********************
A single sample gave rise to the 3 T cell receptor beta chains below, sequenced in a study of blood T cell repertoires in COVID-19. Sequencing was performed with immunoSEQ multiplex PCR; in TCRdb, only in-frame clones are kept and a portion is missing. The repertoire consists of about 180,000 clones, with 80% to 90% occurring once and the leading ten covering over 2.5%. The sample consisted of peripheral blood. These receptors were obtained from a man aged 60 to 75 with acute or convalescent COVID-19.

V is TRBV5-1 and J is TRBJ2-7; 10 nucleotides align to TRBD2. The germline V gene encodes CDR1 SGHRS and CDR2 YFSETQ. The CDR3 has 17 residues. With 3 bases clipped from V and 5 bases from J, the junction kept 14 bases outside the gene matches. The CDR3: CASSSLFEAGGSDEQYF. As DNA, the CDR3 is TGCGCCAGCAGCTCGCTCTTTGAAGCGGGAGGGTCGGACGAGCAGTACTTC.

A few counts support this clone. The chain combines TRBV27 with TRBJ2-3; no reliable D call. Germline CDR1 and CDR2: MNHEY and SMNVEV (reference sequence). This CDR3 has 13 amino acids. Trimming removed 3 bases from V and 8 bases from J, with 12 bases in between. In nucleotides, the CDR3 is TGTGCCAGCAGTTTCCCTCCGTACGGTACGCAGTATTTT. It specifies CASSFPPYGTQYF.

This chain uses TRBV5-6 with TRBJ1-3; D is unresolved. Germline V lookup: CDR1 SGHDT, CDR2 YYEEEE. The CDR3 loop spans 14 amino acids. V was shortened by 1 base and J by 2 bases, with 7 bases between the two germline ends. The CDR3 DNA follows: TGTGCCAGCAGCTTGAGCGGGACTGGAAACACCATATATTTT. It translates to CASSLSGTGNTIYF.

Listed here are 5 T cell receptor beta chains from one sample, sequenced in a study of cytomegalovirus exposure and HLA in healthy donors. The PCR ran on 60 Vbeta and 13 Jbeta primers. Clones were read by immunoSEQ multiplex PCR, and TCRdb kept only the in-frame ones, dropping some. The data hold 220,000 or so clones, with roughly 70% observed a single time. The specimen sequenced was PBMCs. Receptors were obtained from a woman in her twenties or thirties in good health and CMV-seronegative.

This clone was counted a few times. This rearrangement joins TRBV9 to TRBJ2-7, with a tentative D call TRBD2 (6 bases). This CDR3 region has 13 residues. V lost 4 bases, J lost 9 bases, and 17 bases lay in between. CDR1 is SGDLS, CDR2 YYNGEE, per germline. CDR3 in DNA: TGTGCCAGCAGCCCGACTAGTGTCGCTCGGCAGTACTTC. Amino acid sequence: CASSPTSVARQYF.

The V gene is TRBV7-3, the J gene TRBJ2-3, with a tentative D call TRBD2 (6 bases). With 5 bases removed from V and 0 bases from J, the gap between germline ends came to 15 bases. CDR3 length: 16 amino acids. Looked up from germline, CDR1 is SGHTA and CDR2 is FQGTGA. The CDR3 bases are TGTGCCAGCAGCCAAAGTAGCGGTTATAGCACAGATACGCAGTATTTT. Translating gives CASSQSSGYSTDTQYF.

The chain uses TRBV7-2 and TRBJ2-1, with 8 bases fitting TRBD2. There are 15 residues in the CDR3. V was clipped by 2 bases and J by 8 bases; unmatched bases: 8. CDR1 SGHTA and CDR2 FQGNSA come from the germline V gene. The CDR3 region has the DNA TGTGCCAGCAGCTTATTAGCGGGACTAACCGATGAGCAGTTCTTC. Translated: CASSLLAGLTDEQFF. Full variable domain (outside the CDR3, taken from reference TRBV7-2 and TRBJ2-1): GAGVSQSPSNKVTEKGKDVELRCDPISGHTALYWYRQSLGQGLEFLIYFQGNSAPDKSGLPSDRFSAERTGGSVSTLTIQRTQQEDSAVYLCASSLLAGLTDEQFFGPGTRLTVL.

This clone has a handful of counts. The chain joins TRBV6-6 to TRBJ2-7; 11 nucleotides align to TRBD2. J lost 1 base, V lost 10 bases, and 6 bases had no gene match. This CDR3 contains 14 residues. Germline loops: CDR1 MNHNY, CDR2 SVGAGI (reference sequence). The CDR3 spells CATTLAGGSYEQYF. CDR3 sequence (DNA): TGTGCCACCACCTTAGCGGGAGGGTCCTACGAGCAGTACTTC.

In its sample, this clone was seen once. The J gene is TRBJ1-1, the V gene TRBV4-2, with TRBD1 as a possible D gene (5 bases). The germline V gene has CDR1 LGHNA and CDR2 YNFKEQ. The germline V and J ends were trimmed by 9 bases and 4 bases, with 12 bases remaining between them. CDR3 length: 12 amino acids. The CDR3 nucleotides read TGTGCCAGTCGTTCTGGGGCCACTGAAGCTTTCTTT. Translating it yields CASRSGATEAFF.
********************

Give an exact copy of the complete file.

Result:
A single sample gave rise to the 3 T cell receptor beta chains below, sequenced in a study of blood T cell repertoires in COVID-19. Sequencing was performed with immunoSEQ multiplex PCR; in TCRdb, only in-frame clones are kept and a portion is missing. The repertoire consists of about 180,000 clones, with 80% to 90% occurring once and the leading ten covering over 2.5%. The sample consisted of peripheral blood. These receptors were obtained from a man aged 60 to 75 with acute or convalescent COVID-19.

V is TRBV5-1 and J is TRBJ2-7; 10 nucleotides align to TRBD2. The germline V gene encodes CDR1 SGHRS and CDR2 YFSETQ. The CDR3 has 17 residues. With 3 bases clipped from V and 5 bases from J, the junction kept 14 bases outside the gene matches. The CDR3: CASSSLFEAGGSDEQYF. As DNA, the CDR3 is TGCGCCAGCAGCTCGCTCTTTGAAGCGGGAGGGTCGGACGAGCAGTACTTC.

A few counts support this clone. The chain combines TRBV27 with TRBJ2-3; no reliable D call. Germline CDR1 and CDR2: MNHEY and SMNVEV (reference sequence). This CDR3 has 13 amino acids. Trimming removed 3 bases from V and 8 bases from J, with 12 bases in between. In nucleotides, the CDR3 is TGTGCCAGCAGTTTCCCTCCGTACGGTACGCAGTATTTT. It specifies CASSFPPYGTQYF.

This chain uses TRBV5-6 with TRBJ1-3; D is unresolved. Germline V lookup: CDR1 SGHDT, CDR2 YYEEEE. The CDR3 loop spans 14 amino acids. V was shortened by 1 base and J by 2 bases, with 7 bases between the two germline ends. The CDR3 DNA follows: TGTGCCAGCAGCTTGAGCGGGACTGGAAACACCATATATTTT. It translates to CASSLSGTGNTIYF.

Listed here are 5 T cell receptor beta chains from one sample, sequenced in a study of cytomegalovirus exposure and HLA in healthy donors. The PCR ran on 60 Vbeta and 13 Jbeta primers. Clones were read by immunoSEQ multiplex PCR, and TCRdb kept only the in-frame ones, dropping some. The data hold 220,000 or so clones, with roughly 70% observed a single time. The specimen sequenced was PBMCs. Receptors were obtained from a woman in her twenties or thirties in good health and CMV-seronegative.

This clone was counted a few times. This rearrangement joins TRBV9 to TRBJ2-7, with a tentative D call TRBD2 (6 bases). This CDR3 region has 13 residues. V lost 4 bases, J lost 9 bases, and 17 bases lay in between. CDR1 is SGDLS, CDR2 YYNGEE, per germline. CDR3 in DNA: TGTGCCAGCAGCCCGACTAGTGTCGCTCGGCAGTACTTC. Amino acid sequence: CASSPTSVARQYF.

The V gene is TRBV7-3, the J gene TRBJ2-3, with a tentative D call TRBD2 (6 bases). With 5 bases removed from V and 0 bases from J, the gap between germline ends came to 15 bases. CDR3 length: 16 amino acids. Looked up from germline, CDR1 is SGHTA and CDR2 is FQGTGA. The CDR3 bases are TGTGCCAGCAGCCAAAGTAGCGGTTATAGCACAGATACGCAGTATTTT. Translating gives CASSQSSGYSTDTQYF.

The chain uses TRBV7-2 and TRBJ2-1, with 8 bases fitting TRBD2. There are 15 residues in the CDR3. V was clipped by 2 bases and J by 8 bases; unmatched bases: 8. CDR1 SGHTA and CDR2 FQGNSA come from the germline V gene. The CDR3 region has the DNA TGTGCCAGCAGCTTATTAGCGGGACTAACCGATGAGCAGTTCTTC. Translated: CASSLLAGLTDEQFF. Full variable domain (outside the CDR3, taken from reference TRBV7-2 and TRBJ2-1): GAGVSQSPSNKVTEKGKDVELRCDPISGHTALYWYRQSLGQGLEFLIYFQGNSAPDKSGLPSDRFSAERTGGSVSTLTIQRTQQEDSAVYLCASSLLAGLTDEQFFGPGTRLTVL.

This clone has a handful of counts. The chain joins TRBV6-6 to TRBJ2-7; 11 nucleotides align to TRBD2. J lost 1 base, V lost 10 bases, and 6 bases had no gene match. This CDR3 contains 14 residues. Germline loops: CDR1 MNHNY, CDR2 SVGAGI (reference sequence). The CDR3 spells CATTLAGGSYEQYF. CDR3 sequence (DNA): TGTGCCACCACCTTAGCGGGAGGGTCCTACGAGCAGTACTTC.

In its sample, this clone was seen once. The J gene is TRBJ1-1, the V gene TRBV4-2, with TRBD1 as a possible D gene (5 bases). The germline V gene has CDR1 LGHNA and CDR2 YNFKEQ. The germline V and J ends were trimmed by 9 bases and 4 bases, with 12 bases remaining between them. CDR3 length: 12 amino acids. The CDR3 nucleotides read TGTGCCAGTCGTTCTGGGGCCACTGAAGCTTTCTTT. Translating it yields CASRSGATEAFF.